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Old 02-19-2012, 09:53 PM
 
Location: South Central Nebraska
350 posts, read 320,869 times
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I don't live in Lincoln but the weather 150 miles west is not much different. Nebraska is not THAT cold. It can get really cold as in far below zero for a few days a year but that is not the norm. And then it can get really warm like it has this winter. Snow is not excessive like in Maine or Upstate New York. Cold is not bitter like Eastern North Dakota, Northern Minnesota, Northern Wisconsin, Canada, or interior Alaska. I would be more worried about the heat which can rival that of southeastern states despite Nebraska being as far north as it is. Nebraska is a fairly average state for cold and I would say probably a little above average for summer heat.
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Old 02-20-2012, 01:12 AM
 
Location: so cal
885 posts, read 656,740 times
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Check this site out for average winter temps in the 50 states. Nebraska rates 36th. www.currentresults.com/Weather/US/average-state-temperatures-in-winter.php
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Old 02-20-2012, 10:42 AM
 
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The thing that kills you in Nebraska is the wind--when it's windy AND really cold it's brutal. It's not as big of an issue in the city, but out in the country where there's nothing to stop the wind it can be pretty uncomfortable. Like a poster said above--it's not all the time. We usually have super cold temps for a day or two and then it goes back up. This winter has been freakishly warm.
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Old 02-20-2012, 01:18 PM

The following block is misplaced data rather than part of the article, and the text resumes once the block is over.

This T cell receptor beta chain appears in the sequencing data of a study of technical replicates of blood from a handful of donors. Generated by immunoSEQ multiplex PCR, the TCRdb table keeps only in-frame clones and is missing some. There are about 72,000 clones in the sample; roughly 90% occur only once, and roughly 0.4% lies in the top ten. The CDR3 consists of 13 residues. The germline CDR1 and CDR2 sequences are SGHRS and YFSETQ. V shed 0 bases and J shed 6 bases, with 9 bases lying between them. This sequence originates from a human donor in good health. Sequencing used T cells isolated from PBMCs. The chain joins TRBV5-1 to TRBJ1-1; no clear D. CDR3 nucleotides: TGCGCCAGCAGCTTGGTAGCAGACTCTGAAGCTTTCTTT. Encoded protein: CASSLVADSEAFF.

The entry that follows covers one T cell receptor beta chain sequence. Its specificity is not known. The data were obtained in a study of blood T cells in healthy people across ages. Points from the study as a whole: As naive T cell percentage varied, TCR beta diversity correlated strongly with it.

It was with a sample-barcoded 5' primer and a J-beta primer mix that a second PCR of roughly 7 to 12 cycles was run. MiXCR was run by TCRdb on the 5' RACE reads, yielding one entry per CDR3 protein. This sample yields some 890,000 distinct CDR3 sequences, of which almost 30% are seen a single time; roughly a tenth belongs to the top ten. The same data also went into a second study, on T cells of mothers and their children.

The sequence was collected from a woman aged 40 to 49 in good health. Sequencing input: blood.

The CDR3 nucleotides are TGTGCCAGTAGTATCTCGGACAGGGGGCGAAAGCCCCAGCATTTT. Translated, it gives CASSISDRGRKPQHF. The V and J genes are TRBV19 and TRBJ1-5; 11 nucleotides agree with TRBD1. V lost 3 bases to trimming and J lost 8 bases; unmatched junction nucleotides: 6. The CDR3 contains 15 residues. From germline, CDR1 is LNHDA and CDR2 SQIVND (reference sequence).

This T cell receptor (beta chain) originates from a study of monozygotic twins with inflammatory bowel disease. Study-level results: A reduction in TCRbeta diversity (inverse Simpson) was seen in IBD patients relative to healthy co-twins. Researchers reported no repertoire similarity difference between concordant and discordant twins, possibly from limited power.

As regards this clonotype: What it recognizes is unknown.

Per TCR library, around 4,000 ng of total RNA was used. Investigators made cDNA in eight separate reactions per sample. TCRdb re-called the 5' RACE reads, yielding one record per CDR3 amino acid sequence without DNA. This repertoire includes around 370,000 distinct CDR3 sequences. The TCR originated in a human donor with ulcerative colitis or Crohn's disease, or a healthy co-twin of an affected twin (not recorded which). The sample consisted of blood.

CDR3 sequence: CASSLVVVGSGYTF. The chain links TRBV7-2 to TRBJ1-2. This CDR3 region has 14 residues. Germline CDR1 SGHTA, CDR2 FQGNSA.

Location: Nescopeck, Penna.
3,608 posts, read 1,447,233 times
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Quote:
Originally Posted by mb1547 View Post
The thing that kills you in Nebraska is the wind--when it's windy AND really cold it's brutal. It's not as big of an issue in the city, but out in the country where there's nothing to stop the wind it can be pretty uncomfortable. Like a poster said above--it's not all the time. We usually have super cold temps for a day or two and then it goes back up. This winter has been freakishly warm.
You bring up a good point; the thing a lot of people from the two coasts don't first understand when they move to the plains is that there is not only a greater variability in tempertaures day-to-day; there is a lot of fluctuation in the severity of winter year-to-year.

I have passed through Nebraska during bitter cold weather on a number of occasions, but the one winter I lived there (in Omaha 1999-2000) the weather was exceprtionally mild, with only one snowstorm and a bubble of milder air drifting up from Mexico at least once a week.

The old-timers, on the other hand, can come up with plenty of stories of severe wnters, 1949 was the one always cited during my days among the Huskers.
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Old 02-20-2012, 03:01 PM
 
Location: Nebraska
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Quote:
Originally Posted by 2nd trick op View Post
You bring up a good point; the thing a lot of people from the two coasts don't first understand when they move to the plains is that there is not only a greater variability in tempertaures day-to-day; there is a lot of fluctuation in the severity of winter year-to-year.